Superintendent White's attempt to halt fish stocking in the park's high mountain lakes was met with immediate and loud choruses of anger from sport fishing groups (the Washington State Hi-Lakers and Trailblazers) and considerable resistance from the game department. The fishing groups had been stocking trout in the high lakes of Washington's Cascades since the mid-1930s, and considered the stocking program as "theirs" and bristled at any interference. They protested the new policy because they believed that the Park Service was reneging on its commitments to fish management. Both the congressional hearings on the park's establishment and the park complex's legislation mandated the agency to cooperate with the game department in fish and wildlife management. The argument here, of course, was that since the legislation called for cooperation and gave the game department the authority to grant hunting and fishing licenses in the park complex, the Park Service should continue to honor the past practices of stocking high mountain lakes. In fact, these groups believed that the game department, not the Park Service, had jurisdiction over the new park's fish and wildlife. Members of the Hi-Lakers and Trailblazers worried that without stocking their angling adventures into the high country of the North Cascades would be diminished. And they resented it. 
Superintendent White tried unsuccessfully to convince these sports fishermen of the virtues of managing and restoring nature to its original condition. In the summer of 1975, for example, he informed them that the fish stocking in high lakes of national parks was being "phased out," noting the course taken by Yellowstone and Glacier. This, however, did not necessarily apply to the high lakes of recreation areas. White acknowledged that sport fishing was "an approved type of visitor activity in natural areas and recreation areas." Yet based on guidelines stemming from the Leopold Report, the agency only encouraged sport fishing in natural areas as long as it did not interfere with the "restoration and perpetuation" of aquatic ecosystems. In this respect, he stated, trout were "not native to the high mountain lakes of the North Cascades." There were too many physical barriers to upstream fish migration and thus their presence was the result of artificial introduction by man, and therefore park policy would no longer allow fish stocking.  Leaders in the sport fishing organizations responded to White's policy explanation as simply an unsubstantiated, vague reason for betraying the public and its right to fish in the North Cascades. The organizations, in turn, brought considerable political pressure against White and the Park Service, involving Senator Henry M. Jackson's office, and forced the Park Service to reconsider its position.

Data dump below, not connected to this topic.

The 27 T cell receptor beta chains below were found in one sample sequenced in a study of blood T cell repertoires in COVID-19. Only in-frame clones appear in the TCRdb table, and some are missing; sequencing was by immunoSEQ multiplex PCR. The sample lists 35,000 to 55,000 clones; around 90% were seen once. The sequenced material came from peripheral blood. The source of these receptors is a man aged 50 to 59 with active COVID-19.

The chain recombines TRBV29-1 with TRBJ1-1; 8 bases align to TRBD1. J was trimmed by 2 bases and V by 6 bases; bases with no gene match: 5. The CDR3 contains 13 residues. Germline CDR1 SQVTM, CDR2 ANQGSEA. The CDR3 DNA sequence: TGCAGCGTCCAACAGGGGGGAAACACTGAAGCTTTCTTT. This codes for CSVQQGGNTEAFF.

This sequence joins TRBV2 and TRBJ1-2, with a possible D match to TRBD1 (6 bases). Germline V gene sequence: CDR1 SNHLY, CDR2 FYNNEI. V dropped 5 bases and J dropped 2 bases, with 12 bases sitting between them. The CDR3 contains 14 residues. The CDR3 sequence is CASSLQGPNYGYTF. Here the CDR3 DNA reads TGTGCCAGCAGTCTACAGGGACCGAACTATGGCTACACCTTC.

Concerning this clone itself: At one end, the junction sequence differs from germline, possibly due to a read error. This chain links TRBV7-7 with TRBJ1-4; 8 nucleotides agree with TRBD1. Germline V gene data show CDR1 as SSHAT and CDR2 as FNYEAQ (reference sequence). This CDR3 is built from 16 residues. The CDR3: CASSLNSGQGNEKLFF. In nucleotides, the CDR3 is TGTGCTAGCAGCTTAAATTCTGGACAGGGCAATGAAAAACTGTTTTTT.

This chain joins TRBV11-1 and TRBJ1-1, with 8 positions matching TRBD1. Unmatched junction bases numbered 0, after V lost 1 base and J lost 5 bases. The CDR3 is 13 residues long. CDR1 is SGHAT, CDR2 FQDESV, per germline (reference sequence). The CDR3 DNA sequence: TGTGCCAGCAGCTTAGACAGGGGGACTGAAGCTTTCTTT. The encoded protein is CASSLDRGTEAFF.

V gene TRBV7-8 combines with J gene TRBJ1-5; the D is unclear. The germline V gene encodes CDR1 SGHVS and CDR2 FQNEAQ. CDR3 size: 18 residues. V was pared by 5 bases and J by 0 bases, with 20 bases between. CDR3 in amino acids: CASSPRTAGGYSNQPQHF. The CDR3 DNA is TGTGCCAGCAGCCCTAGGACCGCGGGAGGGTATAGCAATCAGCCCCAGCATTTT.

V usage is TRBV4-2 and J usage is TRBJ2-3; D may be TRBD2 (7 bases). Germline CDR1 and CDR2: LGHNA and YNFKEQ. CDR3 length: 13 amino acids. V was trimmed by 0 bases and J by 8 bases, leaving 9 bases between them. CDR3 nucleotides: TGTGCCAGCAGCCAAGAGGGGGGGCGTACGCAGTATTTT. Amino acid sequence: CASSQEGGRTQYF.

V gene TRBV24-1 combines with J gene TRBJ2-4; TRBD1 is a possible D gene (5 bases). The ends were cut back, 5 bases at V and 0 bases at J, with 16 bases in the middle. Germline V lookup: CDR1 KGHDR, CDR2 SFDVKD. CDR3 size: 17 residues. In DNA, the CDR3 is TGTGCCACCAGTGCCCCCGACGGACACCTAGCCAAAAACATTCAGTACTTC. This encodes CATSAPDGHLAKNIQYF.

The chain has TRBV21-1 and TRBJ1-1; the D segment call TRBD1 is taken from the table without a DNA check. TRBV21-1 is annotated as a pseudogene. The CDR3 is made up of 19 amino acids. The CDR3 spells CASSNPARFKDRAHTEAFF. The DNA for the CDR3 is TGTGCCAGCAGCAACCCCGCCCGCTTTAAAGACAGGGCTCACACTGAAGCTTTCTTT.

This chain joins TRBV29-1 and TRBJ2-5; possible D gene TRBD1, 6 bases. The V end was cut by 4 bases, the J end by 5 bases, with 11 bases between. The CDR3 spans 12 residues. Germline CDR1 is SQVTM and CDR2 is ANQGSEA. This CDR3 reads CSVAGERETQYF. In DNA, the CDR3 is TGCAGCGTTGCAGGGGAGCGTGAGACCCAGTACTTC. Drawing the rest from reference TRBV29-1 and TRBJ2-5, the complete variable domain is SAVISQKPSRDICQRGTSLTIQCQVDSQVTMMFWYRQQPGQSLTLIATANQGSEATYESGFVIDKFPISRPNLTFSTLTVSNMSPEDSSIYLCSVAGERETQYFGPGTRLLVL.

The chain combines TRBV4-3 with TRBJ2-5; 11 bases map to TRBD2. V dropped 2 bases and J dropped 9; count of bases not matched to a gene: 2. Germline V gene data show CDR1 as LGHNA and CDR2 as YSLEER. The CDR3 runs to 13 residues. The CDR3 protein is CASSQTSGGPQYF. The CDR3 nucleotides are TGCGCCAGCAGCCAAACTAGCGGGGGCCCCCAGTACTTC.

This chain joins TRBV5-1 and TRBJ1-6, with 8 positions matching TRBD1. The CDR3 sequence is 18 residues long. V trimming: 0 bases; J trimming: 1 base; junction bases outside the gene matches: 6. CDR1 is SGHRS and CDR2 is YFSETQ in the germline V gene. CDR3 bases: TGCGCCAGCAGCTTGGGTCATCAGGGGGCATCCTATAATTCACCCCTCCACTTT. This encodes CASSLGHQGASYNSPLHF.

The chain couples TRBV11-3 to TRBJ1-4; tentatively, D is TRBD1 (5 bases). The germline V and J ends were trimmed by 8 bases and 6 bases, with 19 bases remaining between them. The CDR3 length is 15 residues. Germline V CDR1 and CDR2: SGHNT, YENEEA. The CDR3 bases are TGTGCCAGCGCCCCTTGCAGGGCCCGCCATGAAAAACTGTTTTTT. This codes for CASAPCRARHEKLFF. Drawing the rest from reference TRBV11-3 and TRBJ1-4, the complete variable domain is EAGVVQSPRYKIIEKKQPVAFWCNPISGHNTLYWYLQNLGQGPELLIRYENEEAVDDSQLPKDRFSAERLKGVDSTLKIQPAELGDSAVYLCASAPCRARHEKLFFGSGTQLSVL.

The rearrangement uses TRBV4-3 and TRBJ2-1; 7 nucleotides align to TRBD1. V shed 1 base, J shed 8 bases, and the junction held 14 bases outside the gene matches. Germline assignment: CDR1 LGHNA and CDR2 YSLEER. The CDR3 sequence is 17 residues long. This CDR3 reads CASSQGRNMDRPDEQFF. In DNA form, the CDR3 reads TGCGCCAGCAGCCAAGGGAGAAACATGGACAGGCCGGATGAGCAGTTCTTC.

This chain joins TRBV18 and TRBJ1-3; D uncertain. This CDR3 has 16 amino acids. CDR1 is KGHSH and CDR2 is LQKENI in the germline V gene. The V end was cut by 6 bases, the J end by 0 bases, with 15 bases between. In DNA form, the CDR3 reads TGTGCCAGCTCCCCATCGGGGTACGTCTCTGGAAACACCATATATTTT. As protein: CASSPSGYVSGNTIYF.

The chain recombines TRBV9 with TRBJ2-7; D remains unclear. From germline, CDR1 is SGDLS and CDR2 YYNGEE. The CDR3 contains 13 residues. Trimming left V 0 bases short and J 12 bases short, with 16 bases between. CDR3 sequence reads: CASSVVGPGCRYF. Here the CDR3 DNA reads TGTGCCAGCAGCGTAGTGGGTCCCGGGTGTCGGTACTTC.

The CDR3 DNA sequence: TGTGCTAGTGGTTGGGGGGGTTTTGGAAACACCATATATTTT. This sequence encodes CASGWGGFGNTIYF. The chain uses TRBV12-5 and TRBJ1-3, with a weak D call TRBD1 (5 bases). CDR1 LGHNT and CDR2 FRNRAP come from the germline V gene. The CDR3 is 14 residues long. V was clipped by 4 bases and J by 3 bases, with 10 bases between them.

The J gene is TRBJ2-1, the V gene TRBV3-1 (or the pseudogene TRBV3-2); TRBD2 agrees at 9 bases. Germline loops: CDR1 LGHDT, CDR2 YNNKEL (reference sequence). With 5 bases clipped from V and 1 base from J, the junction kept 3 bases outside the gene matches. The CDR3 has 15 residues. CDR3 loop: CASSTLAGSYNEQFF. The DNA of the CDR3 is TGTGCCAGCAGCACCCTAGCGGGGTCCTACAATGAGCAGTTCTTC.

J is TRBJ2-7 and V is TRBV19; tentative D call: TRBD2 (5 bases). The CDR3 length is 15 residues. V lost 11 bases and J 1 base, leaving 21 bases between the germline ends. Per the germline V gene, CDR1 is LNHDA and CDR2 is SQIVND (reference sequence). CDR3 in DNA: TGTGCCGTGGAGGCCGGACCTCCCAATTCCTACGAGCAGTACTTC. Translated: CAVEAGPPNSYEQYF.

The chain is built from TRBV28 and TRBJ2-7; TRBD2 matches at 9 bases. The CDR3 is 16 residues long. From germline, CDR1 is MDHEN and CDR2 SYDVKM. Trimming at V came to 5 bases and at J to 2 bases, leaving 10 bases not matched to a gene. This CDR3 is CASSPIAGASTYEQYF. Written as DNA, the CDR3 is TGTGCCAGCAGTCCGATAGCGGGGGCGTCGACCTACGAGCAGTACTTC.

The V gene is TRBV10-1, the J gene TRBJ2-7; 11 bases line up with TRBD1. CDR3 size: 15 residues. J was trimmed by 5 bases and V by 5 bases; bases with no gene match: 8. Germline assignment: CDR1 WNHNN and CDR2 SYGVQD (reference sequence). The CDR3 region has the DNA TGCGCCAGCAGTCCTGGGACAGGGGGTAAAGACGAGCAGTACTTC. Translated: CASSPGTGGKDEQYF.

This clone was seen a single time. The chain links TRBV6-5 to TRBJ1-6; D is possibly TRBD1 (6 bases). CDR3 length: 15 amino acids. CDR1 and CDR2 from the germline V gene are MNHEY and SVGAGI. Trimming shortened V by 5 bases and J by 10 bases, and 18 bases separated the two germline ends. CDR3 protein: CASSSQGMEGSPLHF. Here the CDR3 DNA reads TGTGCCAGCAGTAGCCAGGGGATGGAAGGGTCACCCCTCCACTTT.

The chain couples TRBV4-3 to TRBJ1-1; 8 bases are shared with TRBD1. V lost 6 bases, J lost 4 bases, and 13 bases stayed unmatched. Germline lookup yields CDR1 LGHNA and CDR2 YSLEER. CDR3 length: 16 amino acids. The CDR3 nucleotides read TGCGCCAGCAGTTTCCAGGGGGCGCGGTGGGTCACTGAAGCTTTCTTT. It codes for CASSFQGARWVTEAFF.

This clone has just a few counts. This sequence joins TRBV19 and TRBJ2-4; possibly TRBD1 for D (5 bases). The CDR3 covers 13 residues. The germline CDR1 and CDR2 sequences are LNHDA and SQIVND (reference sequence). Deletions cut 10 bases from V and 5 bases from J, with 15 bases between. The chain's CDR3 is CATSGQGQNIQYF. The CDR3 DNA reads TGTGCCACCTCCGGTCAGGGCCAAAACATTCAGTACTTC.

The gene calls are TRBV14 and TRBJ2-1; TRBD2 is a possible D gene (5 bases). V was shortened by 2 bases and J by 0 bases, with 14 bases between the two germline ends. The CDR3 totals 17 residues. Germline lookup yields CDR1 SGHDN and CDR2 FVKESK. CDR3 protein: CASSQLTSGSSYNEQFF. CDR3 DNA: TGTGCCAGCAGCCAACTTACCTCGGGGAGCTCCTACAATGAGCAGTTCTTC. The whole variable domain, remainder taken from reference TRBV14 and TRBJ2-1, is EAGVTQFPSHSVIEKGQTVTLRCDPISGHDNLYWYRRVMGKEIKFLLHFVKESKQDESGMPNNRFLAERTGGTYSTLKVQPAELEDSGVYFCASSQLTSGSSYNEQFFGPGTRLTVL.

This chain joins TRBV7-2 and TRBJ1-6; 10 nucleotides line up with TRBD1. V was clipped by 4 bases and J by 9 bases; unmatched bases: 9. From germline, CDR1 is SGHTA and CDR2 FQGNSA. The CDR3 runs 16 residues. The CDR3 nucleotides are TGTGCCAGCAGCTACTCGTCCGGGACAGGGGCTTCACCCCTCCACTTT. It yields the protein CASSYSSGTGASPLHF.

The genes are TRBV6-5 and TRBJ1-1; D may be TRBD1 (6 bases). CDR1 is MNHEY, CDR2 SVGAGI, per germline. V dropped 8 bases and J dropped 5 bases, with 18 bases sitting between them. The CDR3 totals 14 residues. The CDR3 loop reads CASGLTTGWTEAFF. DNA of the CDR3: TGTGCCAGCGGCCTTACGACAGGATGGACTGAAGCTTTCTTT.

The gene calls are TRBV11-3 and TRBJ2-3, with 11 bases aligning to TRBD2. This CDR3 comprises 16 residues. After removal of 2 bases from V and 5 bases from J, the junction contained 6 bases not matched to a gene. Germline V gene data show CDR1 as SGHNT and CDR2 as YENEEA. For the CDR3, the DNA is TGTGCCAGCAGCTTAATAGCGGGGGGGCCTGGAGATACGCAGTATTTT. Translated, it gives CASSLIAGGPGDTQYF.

Another force pressing the agency to reconsider its position was the Washington State Department of Game. The legislation creating the North Cascades complex made special provision for the management of fish and wildlife. The creation of Lake Chelan NRA, for example, was largely the result of lobbying from hunters. Moreover, out of concern for state fishery management, the legislation creating Lake Chelan NRA was meant to accommodate existing or planned fish hatchery programs in the Stehekin River drainage at the head of Lake Chelan, mainly the Company Creek hatchery. On the subject of jurisdiction, the legislation recognized the game department and its past management practices in the North Cascades and thus stipulated that the department would issue hunting licenses in the recreation areas and fishing licenses in the entire complex. Finally, the legislation asserted that both the game department and the Park Service should enter into a cooperative agreement for the management of the park complex's fish and game. To this end, Superintendent Contor, along with Olympic National Park Superintendent Bennett Gale, met with the game department's director, John Biggs, and drafted a memorandum of understanding between the two agencies in late 1968. Although the Park Service approved of the document, the game department never seemed to act on it officially. Nevertheless, relations between the two agencies appeared to be good. State field biologists worked with park biologist Bob Wasem on a number of projects and management concerns which included increasing deer browse in Ross Lake NRA, cooperating in deer habitat and population studies, looking at the possible reintroduction of native wildlife such as bighorn sheep, conducting surveys of the park complex's wildlife, overseeing hunting in the recreation areas, and coordinating fish management.